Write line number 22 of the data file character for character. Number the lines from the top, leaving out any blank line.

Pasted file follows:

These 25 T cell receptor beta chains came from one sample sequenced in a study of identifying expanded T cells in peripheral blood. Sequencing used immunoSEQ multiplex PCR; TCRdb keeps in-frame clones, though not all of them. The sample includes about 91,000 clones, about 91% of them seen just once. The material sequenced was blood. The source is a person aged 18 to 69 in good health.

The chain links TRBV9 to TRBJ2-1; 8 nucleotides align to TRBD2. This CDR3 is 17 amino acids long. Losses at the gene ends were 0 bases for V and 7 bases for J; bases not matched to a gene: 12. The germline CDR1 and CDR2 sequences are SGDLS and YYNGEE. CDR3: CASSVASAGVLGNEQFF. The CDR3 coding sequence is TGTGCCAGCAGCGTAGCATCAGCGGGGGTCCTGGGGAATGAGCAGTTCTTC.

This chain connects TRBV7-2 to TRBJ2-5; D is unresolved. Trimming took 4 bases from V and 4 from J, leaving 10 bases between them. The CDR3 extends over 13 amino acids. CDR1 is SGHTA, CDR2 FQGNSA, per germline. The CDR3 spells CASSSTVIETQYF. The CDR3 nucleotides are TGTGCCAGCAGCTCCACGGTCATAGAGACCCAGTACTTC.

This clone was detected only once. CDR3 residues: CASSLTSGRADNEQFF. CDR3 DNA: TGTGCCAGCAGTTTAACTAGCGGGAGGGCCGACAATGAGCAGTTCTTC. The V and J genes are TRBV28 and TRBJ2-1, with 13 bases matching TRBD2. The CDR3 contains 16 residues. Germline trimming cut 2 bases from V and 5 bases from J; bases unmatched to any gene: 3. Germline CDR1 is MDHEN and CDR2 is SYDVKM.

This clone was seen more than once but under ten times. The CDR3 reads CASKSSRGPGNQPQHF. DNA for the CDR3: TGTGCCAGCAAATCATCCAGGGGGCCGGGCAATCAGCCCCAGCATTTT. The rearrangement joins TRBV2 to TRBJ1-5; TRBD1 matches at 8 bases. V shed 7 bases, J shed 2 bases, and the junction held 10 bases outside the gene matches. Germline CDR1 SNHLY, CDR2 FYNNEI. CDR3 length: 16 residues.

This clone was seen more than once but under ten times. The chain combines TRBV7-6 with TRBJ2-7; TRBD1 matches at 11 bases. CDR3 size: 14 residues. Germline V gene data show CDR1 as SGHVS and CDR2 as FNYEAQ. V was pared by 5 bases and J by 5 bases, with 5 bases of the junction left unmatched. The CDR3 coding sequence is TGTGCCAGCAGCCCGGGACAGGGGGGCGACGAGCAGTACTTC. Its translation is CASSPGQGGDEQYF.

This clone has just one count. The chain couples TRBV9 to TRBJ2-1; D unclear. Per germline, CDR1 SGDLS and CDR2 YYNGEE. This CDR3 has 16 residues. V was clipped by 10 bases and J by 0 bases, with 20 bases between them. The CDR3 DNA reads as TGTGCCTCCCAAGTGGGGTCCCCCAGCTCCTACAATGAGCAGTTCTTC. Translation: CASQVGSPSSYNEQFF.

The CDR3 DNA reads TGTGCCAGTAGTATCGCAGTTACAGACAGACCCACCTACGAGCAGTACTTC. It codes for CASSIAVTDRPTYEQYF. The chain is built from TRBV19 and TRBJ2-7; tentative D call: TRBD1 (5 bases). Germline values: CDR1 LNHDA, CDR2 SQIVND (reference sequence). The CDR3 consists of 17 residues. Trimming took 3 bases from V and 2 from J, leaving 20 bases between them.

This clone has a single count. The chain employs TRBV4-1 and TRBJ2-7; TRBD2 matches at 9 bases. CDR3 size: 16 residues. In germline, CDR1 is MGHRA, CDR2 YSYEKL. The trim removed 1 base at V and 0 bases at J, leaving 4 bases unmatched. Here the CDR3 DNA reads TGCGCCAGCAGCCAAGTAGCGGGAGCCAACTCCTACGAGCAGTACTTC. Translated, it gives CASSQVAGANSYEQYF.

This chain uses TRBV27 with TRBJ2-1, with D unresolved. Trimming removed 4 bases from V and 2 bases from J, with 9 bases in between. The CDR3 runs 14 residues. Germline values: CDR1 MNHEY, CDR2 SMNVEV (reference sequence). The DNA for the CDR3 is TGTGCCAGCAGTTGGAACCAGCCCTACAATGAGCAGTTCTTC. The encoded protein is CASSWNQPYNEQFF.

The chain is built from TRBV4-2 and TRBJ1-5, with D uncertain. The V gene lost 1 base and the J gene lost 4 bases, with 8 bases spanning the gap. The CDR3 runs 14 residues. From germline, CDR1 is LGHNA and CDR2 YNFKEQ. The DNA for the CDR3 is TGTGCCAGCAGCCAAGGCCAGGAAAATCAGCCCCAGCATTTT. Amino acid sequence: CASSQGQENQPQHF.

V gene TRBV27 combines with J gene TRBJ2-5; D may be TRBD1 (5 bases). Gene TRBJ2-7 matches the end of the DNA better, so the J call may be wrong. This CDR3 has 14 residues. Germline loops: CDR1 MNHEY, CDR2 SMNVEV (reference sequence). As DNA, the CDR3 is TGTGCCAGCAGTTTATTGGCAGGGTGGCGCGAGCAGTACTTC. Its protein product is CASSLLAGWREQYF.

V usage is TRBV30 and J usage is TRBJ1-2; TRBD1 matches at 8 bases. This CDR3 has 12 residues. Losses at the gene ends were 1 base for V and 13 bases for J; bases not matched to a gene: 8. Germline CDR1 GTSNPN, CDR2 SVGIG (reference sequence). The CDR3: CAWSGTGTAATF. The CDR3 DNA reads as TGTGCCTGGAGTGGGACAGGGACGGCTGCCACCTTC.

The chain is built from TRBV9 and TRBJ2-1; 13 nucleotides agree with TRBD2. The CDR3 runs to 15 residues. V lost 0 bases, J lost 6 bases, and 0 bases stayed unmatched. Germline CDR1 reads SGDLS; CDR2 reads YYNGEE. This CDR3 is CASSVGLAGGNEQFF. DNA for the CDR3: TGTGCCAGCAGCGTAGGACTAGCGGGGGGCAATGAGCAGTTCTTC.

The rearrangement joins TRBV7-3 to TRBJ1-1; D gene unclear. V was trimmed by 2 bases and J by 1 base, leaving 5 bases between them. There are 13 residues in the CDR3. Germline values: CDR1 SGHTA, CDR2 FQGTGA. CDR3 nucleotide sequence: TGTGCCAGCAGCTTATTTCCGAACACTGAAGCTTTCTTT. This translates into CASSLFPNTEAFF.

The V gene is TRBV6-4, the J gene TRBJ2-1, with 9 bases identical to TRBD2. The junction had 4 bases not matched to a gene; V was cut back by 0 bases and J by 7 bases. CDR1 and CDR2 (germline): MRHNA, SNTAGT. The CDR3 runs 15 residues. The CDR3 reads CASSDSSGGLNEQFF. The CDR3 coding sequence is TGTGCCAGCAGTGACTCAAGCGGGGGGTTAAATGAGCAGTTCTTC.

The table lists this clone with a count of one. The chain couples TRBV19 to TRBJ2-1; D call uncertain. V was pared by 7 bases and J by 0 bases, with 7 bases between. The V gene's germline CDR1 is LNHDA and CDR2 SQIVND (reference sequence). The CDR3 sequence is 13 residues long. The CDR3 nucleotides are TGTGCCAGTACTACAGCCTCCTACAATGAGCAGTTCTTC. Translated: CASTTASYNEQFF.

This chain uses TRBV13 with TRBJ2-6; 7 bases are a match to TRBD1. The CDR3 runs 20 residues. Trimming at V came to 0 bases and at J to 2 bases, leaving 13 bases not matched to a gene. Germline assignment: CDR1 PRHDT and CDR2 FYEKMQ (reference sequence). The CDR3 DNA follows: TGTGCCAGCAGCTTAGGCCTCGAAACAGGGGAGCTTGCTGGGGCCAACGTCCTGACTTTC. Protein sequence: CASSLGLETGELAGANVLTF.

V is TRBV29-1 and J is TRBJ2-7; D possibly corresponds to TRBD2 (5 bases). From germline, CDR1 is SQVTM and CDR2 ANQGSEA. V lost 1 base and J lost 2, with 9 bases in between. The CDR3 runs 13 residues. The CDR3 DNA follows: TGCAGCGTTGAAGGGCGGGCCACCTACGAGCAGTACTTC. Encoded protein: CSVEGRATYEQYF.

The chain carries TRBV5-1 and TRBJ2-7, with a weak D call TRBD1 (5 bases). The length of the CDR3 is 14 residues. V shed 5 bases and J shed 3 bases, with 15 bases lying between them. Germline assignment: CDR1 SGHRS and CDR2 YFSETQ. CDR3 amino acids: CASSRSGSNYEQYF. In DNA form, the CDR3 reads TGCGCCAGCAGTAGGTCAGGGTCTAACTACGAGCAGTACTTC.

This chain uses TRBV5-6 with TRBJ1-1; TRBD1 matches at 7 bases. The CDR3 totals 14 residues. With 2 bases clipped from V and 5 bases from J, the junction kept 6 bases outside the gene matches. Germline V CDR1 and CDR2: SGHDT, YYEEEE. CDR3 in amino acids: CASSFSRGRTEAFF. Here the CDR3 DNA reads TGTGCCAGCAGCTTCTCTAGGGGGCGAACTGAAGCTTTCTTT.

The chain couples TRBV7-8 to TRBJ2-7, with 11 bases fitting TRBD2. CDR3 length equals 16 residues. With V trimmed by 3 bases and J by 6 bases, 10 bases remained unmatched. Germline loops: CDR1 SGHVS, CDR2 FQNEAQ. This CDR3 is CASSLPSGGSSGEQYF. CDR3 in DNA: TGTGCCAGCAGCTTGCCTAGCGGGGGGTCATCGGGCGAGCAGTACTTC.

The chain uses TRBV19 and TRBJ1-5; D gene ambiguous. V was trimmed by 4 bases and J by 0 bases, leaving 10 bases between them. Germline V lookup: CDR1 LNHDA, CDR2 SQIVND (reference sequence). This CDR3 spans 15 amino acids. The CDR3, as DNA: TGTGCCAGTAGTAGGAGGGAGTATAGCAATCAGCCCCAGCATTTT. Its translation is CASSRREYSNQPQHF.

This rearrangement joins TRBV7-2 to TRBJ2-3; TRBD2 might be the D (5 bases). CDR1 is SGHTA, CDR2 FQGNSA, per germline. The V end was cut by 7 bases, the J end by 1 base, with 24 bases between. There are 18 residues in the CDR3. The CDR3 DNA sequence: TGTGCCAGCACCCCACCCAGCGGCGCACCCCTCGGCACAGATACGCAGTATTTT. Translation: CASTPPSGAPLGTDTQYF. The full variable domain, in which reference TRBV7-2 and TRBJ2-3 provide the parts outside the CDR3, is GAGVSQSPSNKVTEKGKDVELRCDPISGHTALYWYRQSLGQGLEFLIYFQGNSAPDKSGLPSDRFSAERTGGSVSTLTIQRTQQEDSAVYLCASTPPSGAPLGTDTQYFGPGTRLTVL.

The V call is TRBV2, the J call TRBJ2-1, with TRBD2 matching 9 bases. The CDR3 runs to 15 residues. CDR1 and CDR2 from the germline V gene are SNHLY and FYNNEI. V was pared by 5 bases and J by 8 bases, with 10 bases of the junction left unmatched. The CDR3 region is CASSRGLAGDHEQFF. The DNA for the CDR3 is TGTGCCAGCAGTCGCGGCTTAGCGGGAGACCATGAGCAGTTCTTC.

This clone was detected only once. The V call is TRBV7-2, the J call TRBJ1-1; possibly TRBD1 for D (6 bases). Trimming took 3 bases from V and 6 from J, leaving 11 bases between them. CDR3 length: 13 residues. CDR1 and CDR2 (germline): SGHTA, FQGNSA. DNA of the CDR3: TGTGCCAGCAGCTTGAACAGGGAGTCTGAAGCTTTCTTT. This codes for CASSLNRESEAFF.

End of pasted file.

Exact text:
The chain couples TRBV7-8 to TRBJ2-7, with 11 bases fitting TRBD2. CDR3 length equals 16 residues. With V trimmed by 3 bases and J by 6 bases, 10 bases remained unmatched. Germline loops: CDR1 SGHVS, CDR2 FQNEAQ. This CDR3 is CASSLPSGGSSGEQYF. CDR3 in DNA: TGTGCCAGCAGCTTGCCTAGCGGGGGGTCATCGGGCGAGCAGTACTTC.